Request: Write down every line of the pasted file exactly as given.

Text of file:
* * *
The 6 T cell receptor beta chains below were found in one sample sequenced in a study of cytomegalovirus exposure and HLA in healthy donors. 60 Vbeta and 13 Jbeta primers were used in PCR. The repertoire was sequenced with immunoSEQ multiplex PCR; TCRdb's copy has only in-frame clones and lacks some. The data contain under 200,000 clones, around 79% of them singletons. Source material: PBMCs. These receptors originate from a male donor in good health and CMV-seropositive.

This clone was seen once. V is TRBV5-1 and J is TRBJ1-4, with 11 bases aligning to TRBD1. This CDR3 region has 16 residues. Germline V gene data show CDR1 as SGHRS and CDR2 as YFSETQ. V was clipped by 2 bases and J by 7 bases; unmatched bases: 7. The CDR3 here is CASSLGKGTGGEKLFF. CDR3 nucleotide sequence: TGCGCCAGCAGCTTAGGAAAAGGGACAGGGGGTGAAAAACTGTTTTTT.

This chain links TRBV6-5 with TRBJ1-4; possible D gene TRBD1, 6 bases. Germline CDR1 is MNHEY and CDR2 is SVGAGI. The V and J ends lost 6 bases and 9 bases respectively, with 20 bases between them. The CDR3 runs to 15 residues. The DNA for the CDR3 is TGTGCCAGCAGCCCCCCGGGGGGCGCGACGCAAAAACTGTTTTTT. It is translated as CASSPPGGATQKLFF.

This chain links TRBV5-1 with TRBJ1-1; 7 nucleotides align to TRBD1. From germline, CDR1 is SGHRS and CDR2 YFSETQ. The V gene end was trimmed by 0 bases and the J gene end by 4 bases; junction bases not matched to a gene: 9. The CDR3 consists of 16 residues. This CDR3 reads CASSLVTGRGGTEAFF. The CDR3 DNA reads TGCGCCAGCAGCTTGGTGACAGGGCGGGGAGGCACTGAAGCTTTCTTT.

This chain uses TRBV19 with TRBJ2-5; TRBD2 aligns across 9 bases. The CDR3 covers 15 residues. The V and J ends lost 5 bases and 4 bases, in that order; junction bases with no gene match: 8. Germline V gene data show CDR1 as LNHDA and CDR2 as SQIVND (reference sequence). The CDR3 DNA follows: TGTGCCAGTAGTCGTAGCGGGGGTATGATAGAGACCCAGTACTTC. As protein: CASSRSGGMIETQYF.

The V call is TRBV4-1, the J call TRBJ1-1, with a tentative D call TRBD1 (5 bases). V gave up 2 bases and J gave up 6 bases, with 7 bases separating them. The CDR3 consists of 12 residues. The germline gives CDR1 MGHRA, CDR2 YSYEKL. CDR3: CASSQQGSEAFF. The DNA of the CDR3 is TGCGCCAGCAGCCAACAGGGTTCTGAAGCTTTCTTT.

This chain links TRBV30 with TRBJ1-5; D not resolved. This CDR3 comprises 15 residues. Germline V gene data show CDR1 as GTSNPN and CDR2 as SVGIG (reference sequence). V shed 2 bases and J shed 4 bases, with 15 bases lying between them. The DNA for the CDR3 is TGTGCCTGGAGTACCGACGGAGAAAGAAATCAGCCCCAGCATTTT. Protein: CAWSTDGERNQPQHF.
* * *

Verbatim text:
The 6 T cell receptor beta chains below were found in one sample sequenced in a study of cytomegalovirus exposure and HLA in healthy donors. 60 Vbeta and 13 Jbeta primers were used in PCR. The repertoire was sequenced with immunoSEQ multiplex PCR; TCRdb's copy has only in-frame clones and lacks some. The data contain under 200,000 clones, around 79% of them singletons. Source material: PBMCs. These receptors originate from a male donor in good health and CMV-seropositive.

This clone was seen once. V is TRBV5-1 and J is TRBJ1-4, with 11 bases aligning to TRBD1. This CDR3 region has 16 residues. Germline V gene data show CDR1 as SGHRS and CDR2 as YFSETQ. V was clipped by 2 bases and J by 7 bases; unmatched bases: 7. The CDR3 here is CASSLGKGTGGEKLFF. CDR3 nucleotide sequence: TGCGCCAGCAGCTTAGGAAAAGGGACAGGGGGTGAAAAACTGTTTTTT.

This chain links TRBV6-5 with TRBJ1-4; possible D gene TRBD1, 6 bases. Germline CDR1 is MNHEY and CDR2 is SVGAGI. The V and J ends lost 6 bases and 9 bases respectively, with 20 bases between them. The CDR3 runs to 15 residues. The DNA for the CDR3 is TGTGCCAGCAGCCCCCCGGGGGGCGCGACGCAAAAACTGTTTTTT. It is translated as CASSPPGGATQKLFF.

This chain links TRBV5-1 with TRBJ1-1; 7 nucleotides align to TRBD1. From germline, CDR1 is SGHRS and CDR2 YFSETQ. The V gene end was trimmed by 0 bases and the J gene end by 4 bases; junction bases not matched to a gene: 9. The CDR3 consists of 16 residues. This CDR3 reads CASSLVTGRGGTEAFF. The CDR3 DNA reads TGCGCCAGCAGCTTGGTGACAGGGCGGGGAGGCACTGAAGCTTTCTTT.

This chain uses TRBV19 with TRBJ2-5; TRBD2 aligns across 9 bases. The CDR3 covers 15 residues. The V and J ends lost 5 bases and 4 bases, in that order; junction bases with no gene match: 8. Germline V gene data show CDR1 as LNHDA and CDR2 as SQIVND (reference sequence). The CDR3 DNA follows: TGTGCCAGTAGTCGTAGCGGGGGTATGATAGAGACCCAGTACTTC. As protein: CASSRSGGMIETQYF.

The V call is TRBV4-1, the J call TRBJ1-1, with a tentative D call TRBD1 (5 bases). V gave up 2 bases and J gave up 6 bases, with 7 bases separating them. The CDR3 consists of 12 residues. The germline gives CDR1 MGHRA, CDR2 YSYEKL. CDR3: CASSQQGSEAFF. The DNA of the CDR3 is TGCGCCAGCAGCCAACAGGGTTCTGAAGCTTTCTTT.

This chain links TRBV30 with TRBJ1-5; D not resolved. This CDR3 comprises 15 residues. Germline V gene data show CDR1 as GTSNPN and CDR2 as SVGIG (reference sequence). V shed 2 bases and J shed 4 bases, with 15 bases lying between them. The DNA for the CDR3 is TGTGCCTGGAGTACCGACGGAGAAAGAAATCAGCCCCAGCATTTT. Protein: CAWSTDGERNQPQHF.